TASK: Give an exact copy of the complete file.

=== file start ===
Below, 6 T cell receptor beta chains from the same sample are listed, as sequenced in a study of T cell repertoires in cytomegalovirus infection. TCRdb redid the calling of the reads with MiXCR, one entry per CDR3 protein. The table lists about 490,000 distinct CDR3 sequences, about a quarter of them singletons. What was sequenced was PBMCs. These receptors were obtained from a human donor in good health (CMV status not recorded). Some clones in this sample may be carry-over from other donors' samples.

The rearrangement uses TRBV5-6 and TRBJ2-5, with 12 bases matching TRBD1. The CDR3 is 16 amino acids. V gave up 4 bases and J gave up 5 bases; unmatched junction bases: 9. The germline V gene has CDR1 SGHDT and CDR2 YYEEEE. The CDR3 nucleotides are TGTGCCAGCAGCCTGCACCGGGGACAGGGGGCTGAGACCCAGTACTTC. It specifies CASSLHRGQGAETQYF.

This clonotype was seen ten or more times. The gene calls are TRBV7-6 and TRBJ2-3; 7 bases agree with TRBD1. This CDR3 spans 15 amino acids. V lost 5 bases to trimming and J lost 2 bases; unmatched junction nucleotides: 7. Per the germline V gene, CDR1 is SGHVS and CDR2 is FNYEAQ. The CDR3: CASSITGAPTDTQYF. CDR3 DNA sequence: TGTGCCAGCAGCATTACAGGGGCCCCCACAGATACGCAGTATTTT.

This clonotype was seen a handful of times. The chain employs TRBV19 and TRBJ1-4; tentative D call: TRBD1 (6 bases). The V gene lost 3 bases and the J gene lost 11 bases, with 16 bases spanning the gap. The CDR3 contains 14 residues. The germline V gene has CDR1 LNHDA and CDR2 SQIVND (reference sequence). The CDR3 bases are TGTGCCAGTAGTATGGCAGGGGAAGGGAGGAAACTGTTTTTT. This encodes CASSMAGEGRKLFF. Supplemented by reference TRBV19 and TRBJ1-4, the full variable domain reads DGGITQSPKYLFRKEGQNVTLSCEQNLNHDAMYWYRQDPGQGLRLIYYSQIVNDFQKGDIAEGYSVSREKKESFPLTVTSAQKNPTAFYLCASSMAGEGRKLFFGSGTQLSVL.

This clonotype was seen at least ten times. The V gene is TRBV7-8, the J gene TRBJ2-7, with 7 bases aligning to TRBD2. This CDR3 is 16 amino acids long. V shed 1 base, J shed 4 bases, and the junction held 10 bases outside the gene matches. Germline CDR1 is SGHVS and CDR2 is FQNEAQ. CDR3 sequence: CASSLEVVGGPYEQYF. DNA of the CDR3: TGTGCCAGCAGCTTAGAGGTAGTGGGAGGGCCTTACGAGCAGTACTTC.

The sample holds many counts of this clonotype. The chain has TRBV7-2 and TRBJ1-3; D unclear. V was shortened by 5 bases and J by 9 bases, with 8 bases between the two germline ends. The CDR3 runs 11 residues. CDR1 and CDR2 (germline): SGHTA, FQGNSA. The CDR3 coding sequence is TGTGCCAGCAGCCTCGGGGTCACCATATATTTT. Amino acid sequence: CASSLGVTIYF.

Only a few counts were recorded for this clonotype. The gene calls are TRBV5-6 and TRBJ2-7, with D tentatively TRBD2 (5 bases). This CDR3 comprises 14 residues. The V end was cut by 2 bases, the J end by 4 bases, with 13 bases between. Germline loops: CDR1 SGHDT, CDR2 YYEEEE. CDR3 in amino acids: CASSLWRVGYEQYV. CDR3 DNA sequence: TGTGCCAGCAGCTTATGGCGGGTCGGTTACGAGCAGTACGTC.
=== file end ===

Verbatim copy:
Below, 6 T cell receptor beta chains from the same sample are listed, as sequenced in a study of T cell repertoires in cytomegalovirus infection. TCRdb redid the calling of the reads with MiXCR, one entry per CDR3 protein. The table lists about 490,000 distinct CDR3 sequences, about a quarter of them singletons. What was sequenced was PBMCs. These receptors were obtained from a human donor in good health (CMV status not recorded). Some clones in this sample may be carry-over from other donors' samples.

The rearrangement uses TRBV5-6 and TRBJ2-5, with 12 bases matching TRBD1. The CDR3 is 16 amino acids. V gave up 4 bases and J gave up 5 bases; unmatched junction bases: 9. The germline V gene has CDR1 SGHDT and CDR2 YYEEEE. The CDR3 nucleotides are TGTGCCAGCAGCCTGCACCGGGGACAGGGGGCTGAGACCCAGTACTTC. It specifies CASSLHRGQGAETQYF.

This clonotype was seen ten or more times. The gene calls are TRBV7-6 and TRBJ2-3; 7 bases agree with TRBD1. This CDR3 spans 15 amino acids. V lost 5 bases to trimming and J lost 2 bases; unmatched junction nucleotides: 7. Per the germline V gene, CDR1 is SGHVS and CDR2 is FNYEAQ. The CDR3: CASSITGAPTDTQYF. CDR3 DNA sequence: TGTGCCAGCAGCATTACAGGGGCCCCCACAGATACGCAGTATTTT.

This clonotype was seen a handful of times. The chain employs TRBV19 and TRBJ1-4; tentative D call: TRBD1 (6 bases). The V gene lost 3 bases and the J gene lost 11 bases, with 16 bases spanning the gap. The CDR3 contains 14 residues. The germline V gene has CDR1 LNHDA and CDR2 SQIVND (reference sequence). The CDR3 bases are TGTGCCAGTAGTATGGCAGGGGAAGGGAGGAAACTGTTTTTT. This encodes CASSMAGEGRKLFF. Supplemented by reference TRBV19 and TRBJ1-4, the full variable domain reads DGGITQSPKYLFRKEGQNVTLSCEQNLNHDAMYWYRQDPGQGLRLIYYSQIVNDFQKGDIAEGYSVSREKKESFPLTVTSAQKNPTAFYLCASSMAGEGRKLFFGSGTQLSVL.

This clonotype was seen at least ten times. The V gene is TRBV7-8, the J gene TRBJ2-7, with 7 bases aligning to TRBD2. This CDR3 is 16 amino acids long. V shed 1 base, J shed 4 bases, and the junction held 10 bases outside the gene matches. Germline CDR1 is SGHVS and CDR2 is FQNEAQ. CDR3 sequence: CASSLEVVGGPYEQYF. DNA of the CDR3: TGTGCCAGCAGCTTAGAGGTAGTGGGAGGGCCTTACGAGCAGTACTTC.

The sample holds many counts of this clonotype. The chain has TRBV7-2 and TRBJ1-3; D unclear. V was shortened by 5 bases and J by 9 bases, with 8 bases between the two germline ends. The CDR3 runs 11 residues. CDR1 and CDR2 (germline): SGHTA, FQGNSA. The CDR3 coding sequence is TGTGCCAGCAGCCTCGGGGTCACCATATATTTT. Amino acid sequence: CASSLGVTIYF.

Only a few counts were recorded for this clonotype. The gene calls are TRBV5-6 and TRBJ2-7, with D tentatively TRBD2 (5 bases). This CDR3 comprises 14 residues. The V end was cut by 2 bases, the J end by 4 bases, with 13 bases between. Germline loops: CDR1 SGHDT, CDR2 YYEEEE. CDR3 in amino acids: CASSLWRVGYEQYV. CDR3 DNA sequence: TGTGCCAGCAGCTTATGGCGGGTCGGTTACGAGCAGTACGTC.